Carlos Fraguela

That’s me.

HAVANA TIMES – I believe I was born in Havana in 1964, but I have no memories of my childhood before I was 2. Memories become blurrier the farther I think back. I have a feeling it was a time when one could not easily be free of fear. I recall I would pee my bed and that this lasted until I was in primary school.

I never liked school because it would take me away from my mother. Some teachers and classmates were also aggressive. One time, a teacher who made a point of mistreating us regularly, accidentally exposed half the classroom to tuberculosis. She had bad breath and would talk to you sticking her face in yours, sprinkling you with saliva. She was intimidating and wasn’t the only one who used coercion as a means of disciplining students. Contracting the disease spelled more than a year of treatment with some pills named Insonic.

I would cry when they took me to school and if they picked me up late. They would call me “cry-baby.”

My mother would be furious every time I peed in the bed (I’ve already told you she tried everything to put an end to that). I think I continued to do this into the sixth grade.

Later, I had to overcome the fear of being operated on when I was forced to have a circumcision at age 11. To cheer me up, a charming young nurse who started my treatment told me my penis was one of the nicest she’d seen in her life, even though it was all sown up and colored with antiseptics. The bodily changes that would later have an impact on my life began then.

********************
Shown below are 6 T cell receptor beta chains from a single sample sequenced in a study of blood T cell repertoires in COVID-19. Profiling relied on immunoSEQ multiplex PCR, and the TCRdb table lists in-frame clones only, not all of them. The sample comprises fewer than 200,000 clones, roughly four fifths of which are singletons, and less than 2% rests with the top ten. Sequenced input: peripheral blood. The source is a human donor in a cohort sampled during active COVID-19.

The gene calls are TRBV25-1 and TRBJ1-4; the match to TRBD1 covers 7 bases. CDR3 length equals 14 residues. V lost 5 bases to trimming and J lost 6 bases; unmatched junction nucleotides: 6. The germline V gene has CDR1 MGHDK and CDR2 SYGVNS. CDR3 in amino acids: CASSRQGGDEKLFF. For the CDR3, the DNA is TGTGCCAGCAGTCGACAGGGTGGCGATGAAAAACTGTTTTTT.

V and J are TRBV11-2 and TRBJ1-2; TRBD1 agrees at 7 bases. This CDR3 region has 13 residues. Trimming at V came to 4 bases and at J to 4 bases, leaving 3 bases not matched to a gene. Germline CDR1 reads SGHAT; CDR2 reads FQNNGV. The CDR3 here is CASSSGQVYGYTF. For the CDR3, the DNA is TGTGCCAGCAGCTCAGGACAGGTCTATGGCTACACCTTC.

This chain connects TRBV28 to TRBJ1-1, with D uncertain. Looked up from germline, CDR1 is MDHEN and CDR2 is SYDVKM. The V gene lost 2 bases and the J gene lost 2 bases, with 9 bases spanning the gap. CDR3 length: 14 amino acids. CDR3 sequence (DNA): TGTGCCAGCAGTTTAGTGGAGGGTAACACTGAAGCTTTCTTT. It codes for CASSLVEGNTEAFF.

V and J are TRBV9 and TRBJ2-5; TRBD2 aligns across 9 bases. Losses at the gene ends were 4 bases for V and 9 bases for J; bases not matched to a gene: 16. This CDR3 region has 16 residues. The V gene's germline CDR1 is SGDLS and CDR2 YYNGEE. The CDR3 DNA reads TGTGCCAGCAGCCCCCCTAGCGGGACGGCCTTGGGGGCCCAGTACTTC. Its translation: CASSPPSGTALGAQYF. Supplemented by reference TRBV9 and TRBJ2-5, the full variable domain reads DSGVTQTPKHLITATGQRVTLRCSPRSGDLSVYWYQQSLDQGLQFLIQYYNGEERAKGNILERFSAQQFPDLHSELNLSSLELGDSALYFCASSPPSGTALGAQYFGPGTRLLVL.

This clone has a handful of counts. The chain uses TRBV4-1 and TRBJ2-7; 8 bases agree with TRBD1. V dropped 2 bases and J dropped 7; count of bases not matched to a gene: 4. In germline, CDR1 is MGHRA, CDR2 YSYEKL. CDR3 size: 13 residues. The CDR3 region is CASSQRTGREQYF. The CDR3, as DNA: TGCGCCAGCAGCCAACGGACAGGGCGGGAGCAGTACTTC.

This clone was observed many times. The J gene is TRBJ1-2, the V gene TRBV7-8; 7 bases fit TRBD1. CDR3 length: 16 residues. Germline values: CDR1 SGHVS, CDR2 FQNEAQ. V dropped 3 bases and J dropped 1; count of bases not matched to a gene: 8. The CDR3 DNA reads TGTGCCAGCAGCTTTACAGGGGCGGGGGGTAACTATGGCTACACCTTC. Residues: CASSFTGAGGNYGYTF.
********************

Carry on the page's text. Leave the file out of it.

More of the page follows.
My mother and I.

While at primary school, one of my closest friends died. I don’t remember why, and I am certain I loved him. Another friend of mine lost sight out of one eye after he was hit by a fence staple someone threw. We never found out who it was. I’m sure it was an accident that must have made many afraid, as it made me, of losing an eye and even one’s life.

People’s insistence I needed a girlfriend made me feel very strange. I wanted to be obedient but something more powerful was pushing me in a direction opposite what everyone else had accepted. As a child, I discovered I liked complexity. When my mother’s interests clashed with mine, I began to be secretive about things. My mother wanted to choose my friends and partners for me.

As a child, I had a small fan I would play with, plugging it and unplugging it. One day, a spark bigger than I had seen before startled me and made me afraid of electric current. Much of this fear remains to this day.


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